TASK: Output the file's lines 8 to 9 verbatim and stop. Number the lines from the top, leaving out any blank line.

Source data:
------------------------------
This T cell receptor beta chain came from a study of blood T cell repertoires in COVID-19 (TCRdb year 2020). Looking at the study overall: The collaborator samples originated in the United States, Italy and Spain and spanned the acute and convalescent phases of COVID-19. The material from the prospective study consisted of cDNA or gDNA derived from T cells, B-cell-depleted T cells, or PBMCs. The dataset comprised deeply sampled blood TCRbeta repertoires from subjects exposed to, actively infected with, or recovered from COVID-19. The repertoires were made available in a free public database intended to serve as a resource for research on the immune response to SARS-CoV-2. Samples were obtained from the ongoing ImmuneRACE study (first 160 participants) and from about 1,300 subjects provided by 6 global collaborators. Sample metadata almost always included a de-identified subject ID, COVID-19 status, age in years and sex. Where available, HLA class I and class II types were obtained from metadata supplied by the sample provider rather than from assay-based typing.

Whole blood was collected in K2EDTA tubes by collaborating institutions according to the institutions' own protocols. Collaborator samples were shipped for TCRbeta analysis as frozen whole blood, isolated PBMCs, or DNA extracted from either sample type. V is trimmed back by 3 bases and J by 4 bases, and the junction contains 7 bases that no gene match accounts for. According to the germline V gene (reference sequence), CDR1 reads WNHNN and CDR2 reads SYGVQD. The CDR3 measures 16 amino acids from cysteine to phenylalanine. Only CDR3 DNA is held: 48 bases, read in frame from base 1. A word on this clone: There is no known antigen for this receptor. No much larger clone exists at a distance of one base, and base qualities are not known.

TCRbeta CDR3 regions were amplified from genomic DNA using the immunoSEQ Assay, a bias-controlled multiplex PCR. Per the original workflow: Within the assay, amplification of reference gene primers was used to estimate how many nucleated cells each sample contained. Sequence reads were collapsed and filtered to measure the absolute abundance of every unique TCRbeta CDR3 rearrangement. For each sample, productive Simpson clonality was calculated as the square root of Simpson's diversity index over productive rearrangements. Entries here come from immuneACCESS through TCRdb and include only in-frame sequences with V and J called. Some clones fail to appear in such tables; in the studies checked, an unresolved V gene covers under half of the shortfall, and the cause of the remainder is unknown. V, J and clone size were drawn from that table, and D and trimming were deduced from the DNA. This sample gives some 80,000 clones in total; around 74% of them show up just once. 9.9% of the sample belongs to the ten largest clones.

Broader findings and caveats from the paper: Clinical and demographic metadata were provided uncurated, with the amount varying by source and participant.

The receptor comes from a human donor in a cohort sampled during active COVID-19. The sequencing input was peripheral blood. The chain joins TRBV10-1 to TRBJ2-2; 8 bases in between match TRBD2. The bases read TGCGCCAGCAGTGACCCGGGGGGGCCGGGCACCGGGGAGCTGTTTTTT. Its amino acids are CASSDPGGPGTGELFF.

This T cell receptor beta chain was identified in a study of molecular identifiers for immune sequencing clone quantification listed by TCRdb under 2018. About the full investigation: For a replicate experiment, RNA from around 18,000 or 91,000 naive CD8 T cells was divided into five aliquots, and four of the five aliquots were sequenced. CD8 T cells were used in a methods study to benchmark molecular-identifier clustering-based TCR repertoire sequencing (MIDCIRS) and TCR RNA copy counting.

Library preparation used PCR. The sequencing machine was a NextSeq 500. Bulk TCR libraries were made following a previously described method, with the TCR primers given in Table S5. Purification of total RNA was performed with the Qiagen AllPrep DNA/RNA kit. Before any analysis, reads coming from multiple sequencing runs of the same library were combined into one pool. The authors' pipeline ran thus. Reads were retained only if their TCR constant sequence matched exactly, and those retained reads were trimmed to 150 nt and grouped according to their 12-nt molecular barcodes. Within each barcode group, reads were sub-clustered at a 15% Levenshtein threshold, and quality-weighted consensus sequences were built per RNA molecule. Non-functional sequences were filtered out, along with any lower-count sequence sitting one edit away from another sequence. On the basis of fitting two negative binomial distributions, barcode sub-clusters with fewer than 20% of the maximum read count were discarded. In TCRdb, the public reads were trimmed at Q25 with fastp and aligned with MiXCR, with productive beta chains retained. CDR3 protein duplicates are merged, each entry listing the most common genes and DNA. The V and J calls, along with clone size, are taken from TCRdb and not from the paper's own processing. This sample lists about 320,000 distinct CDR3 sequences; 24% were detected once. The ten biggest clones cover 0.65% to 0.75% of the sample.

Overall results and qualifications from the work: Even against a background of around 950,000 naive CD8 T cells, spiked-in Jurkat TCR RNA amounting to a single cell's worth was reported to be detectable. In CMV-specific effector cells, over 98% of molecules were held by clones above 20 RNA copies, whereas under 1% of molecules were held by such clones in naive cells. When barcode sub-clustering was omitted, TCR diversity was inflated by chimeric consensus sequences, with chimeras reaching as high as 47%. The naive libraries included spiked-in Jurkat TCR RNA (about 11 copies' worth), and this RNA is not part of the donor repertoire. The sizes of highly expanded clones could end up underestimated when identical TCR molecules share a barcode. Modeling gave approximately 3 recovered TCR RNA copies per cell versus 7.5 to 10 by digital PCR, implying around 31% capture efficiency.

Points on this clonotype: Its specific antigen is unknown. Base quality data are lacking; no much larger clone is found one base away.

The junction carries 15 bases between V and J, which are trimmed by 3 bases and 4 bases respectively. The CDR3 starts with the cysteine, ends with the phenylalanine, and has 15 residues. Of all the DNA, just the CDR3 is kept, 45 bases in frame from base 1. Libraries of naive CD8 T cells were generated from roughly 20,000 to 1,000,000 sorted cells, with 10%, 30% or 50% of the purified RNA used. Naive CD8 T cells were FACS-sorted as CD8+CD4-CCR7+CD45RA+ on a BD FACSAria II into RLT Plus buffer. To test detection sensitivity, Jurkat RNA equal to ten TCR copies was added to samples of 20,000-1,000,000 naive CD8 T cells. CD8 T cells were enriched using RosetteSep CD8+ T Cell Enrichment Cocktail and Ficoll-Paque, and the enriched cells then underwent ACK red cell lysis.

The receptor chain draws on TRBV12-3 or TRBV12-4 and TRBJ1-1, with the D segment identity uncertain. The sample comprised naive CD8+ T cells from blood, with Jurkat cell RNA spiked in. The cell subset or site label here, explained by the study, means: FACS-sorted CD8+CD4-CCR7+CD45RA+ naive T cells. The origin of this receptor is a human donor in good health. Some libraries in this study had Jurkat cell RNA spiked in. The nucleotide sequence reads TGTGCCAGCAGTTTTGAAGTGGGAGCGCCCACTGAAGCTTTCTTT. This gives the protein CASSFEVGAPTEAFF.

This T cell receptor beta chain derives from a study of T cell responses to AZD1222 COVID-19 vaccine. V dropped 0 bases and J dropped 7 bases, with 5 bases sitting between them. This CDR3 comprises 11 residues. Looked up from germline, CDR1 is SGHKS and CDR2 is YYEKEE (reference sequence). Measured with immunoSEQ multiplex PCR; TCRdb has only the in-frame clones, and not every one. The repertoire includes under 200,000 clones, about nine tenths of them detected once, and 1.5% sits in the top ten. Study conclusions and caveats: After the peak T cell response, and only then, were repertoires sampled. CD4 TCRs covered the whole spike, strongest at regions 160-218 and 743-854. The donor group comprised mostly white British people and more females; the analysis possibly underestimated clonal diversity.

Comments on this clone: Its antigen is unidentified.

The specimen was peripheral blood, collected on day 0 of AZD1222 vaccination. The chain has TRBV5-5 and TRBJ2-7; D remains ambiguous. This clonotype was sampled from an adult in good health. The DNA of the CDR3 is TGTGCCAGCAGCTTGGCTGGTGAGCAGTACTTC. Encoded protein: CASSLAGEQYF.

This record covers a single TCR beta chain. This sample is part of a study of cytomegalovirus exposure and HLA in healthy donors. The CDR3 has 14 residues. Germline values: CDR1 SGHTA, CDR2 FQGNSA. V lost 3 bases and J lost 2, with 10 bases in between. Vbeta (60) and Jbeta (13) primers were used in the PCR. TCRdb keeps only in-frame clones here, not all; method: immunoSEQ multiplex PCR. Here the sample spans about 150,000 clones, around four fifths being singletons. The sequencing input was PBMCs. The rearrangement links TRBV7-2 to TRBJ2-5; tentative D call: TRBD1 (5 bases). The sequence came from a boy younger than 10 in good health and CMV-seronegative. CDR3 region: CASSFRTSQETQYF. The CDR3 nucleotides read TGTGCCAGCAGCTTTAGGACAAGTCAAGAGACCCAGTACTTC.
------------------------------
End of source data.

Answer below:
Overall results and qualifications from the work: Even against a background of around 950,000 naive CD8 T cells, spiked-in Jurkat TCR RNA amounting to a single cell's worth was reported to be detectable. In CMV-specific effector cells, over 98% of molecules were held by clones above 20 RNA copies, whereas under 1% of molecules were held by such clones in naive cells. When barcode sub-clustering was omitted, TCR diversity was inflated by chimeric consensus sequences, with chimeras reaching as high as 47%. The naive libraries included spiked-in Jurkat TCR RNA (about 11 copies' worth), and this RNA is not part of the donor repertoire. The sizes of highly expanded clones could end up underestimated when identical TCR molecules share a barcode. Modeling gave approximately 3 recovered TCR RNA copies per cell versus 7.5 to 10 by digital PCR, implying around 31% capture efficiency.

Points on this clonotype: Its specific antigen is unknown. Base quality data are lacking; no much larger clone is found one base away.